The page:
The main entrance door may also carry a symbolic concept that is not immediately apparent. Among the Tetum of Timor the main front door is considered as the “eye,” which may be used only by the adult boys while the rear door is called “house vagina” and is used by women. This concept is common among many cultures in which the gender symbolism is applied including the traditional houses of Persia.

If fact the rituals of Main Door Orientation is connected with the idea of main doorway as the entrance gate of energies into the house. Therefore the traditional man used to place it in such a way that it brings positives forces and energies rather than energies of misery and pain.

Dealing with the science of subtle energies, from each direction certain type of energy is emanated, which also has certain color and quality. Therefore it is highly important to place the doorway facing the right direction. Furthermore, the shape and appearance of the doorway also affects how energy enters the house though which. Thus Feng Shui and Vastu Shastra teachings always emphasize on keeping the doorway clean and nice-looking.

Building Rituals

Basically for primitive man rituals are one of the main parts of the building process. Thus each stage of construction starts with a ritual ceremony in which the architects, craftsmen and the householders should participate. These rituals are mainly applied as a reminder of divine aspect of man and the importance of maintaining harmony with nature. Thus rituals indirectly ensure an orderly persuasion toward traditional norms of building construction. For example, in peasant communities building construction was considered a violence in which man interferes with the disciplined orders of nature and may corrupt the harmony of things. Thus he had to perform rituals to pray for forgiveness to the natural elements injured or destructed in the process of building and to ask protective forces to guard his man-made creation.

As these rituals provide a sense of commitment, purity and humility towards the goal of building that is creating a sacred place to dwell, they serve an important part in the process of construction and ought to be followed strictly. Interestingly in almost every culture the presence of a spirit man or a priest for guiding the rules and rituals in every stage of the construction process has also been an important issue.

Another reason for doing ritual acts especially before starting each stage of construction might be that primitive man was not advanced in technological construction methods. Thus during construction there would always be a risk of failure. So if each stage would be finished accurately he used to show his gratitude to God and Nature Spirits by performing rituals. Even some of the rituals have been methods of measuring physical consistency of soil, materials or structural methods. For example rituals of digging a pit in the ground done by the Indians and the Tibetans was a way to calculate soil’s load bearing capacity.

Building rituals starts from the first stages of laying the foundation and cutting the trees to provide construction materials to the last stages of building the roof and setting the ornaments.

Purification Rituals

Traditionally nobody would be eager to dwell in a building until it got ritually purified, even though the body of the dwelling place was accomplished and the initiation rites had been done properly. It was believed by the primitive man that evil forces might have been residing in a house during the building process and they might harm the first inhabitant and brings him misfortune. Thus the house had to be made sacred from the profane world before living. To combat the evil forces and eliminate them from the place, a set of rites was performed. The rituals often involved offering a cat or a black hen to the demons or negative forces in order to leave the place.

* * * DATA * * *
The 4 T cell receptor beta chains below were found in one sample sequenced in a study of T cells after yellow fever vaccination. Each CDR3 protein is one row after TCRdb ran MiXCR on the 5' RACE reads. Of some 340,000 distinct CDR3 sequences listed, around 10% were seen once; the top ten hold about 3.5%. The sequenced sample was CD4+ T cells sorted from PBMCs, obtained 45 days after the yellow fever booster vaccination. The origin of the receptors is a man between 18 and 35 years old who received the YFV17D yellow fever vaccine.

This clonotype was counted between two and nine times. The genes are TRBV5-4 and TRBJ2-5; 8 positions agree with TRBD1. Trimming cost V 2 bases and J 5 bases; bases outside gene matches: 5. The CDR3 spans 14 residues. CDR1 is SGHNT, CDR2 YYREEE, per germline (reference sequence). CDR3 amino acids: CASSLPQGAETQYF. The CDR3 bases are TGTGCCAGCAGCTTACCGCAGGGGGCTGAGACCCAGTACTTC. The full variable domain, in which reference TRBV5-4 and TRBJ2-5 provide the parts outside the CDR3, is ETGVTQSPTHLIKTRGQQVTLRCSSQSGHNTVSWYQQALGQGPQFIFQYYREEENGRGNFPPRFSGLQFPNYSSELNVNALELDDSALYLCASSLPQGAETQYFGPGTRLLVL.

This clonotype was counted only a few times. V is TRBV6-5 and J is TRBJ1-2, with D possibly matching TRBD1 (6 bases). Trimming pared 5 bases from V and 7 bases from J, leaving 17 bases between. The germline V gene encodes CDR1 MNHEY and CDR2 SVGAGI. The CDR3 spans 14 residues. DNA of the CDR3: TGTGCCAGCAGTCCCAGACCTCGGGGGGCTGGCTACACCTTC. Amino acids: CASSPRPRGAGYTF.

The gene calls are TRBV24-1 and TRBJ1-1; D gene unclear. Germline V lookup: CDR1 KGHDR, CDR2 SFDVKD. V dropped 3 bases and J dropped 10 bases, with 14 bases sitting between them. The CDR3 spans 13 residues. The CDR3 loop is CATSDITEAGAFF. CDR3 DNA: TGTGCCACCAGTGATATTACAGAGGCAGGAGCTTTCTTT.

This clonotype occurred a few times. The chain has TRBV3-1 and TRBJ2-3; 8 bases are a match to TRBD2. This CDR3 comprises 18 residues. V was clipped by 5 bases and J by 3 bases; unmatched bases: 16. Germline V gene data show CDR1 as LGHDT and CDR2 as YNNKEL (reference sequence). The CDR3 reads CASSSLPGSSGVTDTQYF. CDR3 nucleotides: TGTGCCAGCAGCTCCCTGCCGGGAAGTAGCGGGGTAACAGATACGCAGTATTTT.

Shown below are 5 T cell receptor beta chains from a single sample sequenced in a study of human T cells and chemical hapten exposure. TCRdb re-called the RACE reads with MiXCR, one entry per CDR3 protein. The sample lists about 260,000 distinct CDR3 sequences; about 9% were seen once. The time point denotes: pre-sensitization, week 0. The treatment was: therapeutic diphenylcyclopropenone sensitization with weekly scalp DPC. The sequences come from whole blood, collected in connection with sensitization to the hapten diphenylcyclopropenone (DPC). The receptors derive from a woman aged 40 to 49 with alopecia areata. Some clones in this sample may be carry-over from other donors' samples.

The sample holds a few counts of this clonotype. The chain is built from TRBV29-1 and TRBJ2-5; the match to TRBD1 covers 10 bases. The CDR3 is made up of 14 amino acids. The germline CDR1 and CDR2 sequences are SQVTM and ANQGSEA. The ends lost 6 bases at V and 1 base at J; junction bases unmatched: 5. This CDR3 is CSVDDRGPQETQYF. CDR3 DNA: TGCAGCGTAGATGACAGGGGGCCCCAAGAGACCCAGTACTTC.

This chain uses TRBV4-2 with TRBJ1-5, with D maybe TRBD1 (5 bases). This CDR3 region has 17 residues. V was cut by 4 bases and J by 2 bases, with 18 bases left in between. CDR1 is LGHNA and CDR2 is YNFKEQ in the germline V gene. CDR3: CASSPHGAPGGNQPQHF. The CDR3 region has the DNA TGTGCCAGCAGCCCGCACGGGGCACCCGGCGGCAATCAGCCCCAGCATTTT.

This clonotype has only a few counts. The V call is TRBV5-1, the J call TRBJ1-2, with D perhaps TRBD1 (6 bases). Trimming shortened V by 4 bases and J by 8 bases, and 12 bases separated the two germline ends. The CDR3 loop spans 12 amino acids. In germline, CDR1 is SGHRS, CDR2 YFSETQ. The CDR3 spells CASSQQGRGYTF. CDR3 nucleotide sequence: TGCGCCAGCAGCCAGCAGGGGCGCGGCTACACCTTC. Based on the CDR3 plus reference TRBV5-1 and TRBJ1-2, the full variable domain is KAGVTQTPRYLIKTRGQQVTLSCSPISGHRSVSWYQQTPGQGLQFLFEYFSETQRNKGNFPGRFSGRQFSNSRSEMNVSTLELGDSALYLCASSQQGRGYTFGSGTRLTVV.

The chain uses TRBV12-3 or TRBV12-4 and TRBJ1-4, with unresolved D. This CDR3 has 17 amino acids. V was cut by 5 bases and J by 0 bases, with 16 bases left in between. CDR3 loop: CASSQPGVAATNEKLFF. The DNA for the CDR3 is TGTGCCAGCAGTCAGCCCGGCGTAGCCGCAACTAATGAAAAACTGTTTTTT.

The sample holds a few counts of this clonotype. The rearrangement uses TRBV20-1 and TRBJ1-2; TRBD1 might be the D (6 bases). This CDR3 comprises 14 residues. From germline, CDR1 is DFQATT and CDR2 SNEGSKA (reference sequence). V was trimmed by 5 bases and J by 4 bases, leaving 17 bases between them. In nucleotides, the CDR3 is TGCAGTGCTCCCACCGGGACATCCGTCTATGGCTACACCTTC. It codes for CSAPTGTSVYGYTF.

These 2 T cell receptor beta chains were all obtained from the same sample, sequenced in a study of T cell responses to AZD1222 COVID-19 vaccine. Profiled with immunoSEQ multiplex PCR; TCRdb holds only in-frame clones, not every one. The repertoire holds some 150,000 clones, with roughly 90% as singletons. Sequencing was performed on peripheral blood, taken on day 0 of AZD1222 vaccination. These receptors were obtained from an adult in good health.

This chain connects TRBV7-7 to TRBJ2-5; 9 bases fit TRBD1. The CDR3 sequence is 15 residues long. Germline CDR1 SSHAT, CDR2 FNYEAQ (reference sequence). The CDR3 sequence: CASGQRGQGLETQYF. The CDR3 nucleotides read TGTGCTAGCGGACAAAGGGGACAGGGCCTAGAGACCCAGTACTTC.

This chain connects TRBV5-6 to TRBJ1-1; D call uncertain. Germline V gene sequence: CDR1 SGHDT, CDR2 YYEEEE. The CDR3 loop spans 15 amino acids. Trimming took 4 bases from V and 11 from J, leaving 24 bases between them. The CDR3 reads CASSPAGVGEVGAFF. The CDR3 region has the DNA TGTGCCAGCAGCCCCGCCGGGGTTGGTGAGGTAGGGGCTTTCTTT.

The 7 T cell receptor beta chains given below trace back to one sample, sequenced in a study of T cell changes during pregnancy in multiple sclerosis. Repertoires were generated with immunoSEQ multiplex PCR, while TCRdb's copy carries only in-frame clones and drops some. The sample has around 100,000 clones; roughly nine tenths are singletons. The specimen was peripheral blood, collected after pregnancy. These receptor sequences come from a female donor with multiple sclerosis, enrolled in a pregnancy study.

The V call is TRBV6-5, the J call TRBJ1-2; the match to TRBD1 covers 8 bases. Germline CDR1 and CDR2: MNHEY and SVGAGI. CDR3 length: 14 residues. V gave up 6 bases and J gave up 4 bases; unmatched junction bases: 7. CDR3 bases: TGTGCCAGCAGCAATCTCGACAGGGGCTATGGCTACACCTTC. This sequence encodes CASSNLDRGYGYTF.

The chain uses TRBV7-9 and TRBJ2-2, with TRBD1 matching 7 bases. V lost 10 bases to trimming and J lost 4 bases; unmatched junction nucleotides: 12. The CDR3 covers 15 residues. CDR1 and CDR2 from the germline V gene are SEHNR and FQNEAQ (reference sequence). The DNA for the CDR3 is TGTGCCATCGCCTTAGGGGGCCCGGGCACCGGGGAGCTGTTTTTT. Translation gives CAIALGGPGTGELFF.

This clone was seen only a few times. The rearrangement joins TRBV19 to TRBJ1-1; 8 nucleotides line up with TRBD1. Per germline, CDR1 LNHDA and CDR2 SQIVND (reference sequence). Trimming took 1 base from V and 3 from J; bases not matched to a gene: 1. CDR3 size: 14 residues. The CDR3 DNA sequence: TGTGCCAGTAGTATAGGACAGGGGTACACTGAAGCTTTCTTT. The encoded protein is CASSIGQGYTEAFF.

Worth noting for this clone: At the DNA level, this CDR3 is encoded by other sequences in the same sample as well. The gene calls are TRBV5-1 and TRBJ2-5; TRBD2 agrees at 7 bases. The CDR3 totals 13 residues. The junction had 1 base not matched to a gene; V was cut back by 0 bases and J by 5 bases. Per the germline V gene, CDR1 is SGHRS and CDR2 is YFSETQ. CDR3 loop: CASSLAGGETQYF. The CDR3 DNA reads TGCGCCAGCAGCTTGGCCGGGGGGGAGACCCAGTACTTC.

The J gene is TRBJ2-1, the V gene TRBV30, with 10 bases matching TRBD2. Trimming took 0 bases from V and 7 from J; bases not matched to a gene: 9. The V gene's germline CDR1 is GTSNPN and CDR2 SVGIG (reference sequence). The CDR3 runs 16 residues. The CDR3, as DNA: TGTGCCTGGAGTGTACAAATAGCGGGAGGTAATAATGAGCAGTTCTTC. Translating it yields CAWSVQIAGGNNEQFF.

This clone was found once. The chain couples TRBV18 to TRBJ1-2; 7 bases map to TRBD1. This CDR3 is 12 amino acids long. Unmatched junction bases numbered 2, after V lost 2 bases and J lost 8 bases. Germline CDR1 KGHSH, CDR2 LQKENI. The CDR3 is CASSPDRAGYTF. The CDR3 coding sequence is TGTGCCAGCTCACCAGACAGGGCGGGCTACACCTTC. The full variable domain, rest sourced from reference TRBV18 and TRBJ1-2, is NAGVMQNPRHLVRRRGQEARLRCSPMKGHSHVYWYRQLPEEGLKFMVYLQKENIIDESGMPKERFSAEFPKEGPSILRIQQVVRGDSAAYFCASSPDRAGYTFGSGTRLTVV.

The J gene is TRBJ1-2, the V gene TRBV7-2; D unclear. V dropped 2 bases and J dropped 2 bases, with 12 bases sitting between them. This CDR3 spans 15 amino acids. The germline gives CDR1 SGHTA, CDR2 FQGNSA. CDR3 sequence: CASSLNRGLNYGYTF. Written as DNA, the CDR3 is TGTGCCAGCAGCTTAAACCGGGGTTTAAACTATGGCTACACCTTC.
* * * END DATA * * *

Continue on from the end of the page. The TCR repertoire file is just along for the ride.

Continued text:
Beside these ritual ceremonies, the house had to be cleansed and consecrated by the use of incense or other elements to wash the dirty energy off the new house. For instance in Aceh region of Sumatra, the house is cleansed from the evil spirits by the use of a brushwood broom, which is dripped into the bowl of water. The walls and pillars are sprayed to eliminate the negative energies residing in them.

Generally the house has to be purified from the negative forces and be filled with prosperity and holy spirits. This act is done by the use of sacrifice offerings, consecrating or acts of eliminating the evil spirits. This ritual act in Europe often consists of a feast among friends and neighbors in which the fireplace or hearth is to be consecrated with the sacrifice of an animal, usually a chicken, in front of the fire; since the fireplace is the symbol of family life and specifically the symbol of prosperity in life, that the sacrifice acts would protect it from evil forces.

The purification rituals basically deal with energetically purification of the house from negative thought forms, emotions and spirits using different methods.

Patterns of Ritual Acts

Conclusion

As a conclusion ritual behavior has always been an important part of traditional architecture that had to be carefully followed in every stage of construction. Furthermore, the rise of many forms, patterns and symbolic expressions of architectural spaces have been the results of practicing such acts throughout history.

In fact, rituals were established in primitive societies due to the belief in super natural powers and God as a supreme force which is animated in every being including nature which should also be present in man-made structures. Therefore architectural efforts of primitive man were consequences of considering both physical and spiritual worlds in which the cultural beliefs and values are apparent.

Maintaining harmony with nature in every construction and making use of purification and sacrifice offering rites to remove the unwanted destructive energies from the built space, constitute a great portion of ritual behaviors that have contributed to the o the creation of places that are considered nurturing and soul-nourishing by the scholars of the day.

Disregarding the cultural beliefs and means of maintaining harmony with natural forces besides the technological improvements of today, is the main reason behind the creation of spaces which disturb human health physically, psychological and spiritually.

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References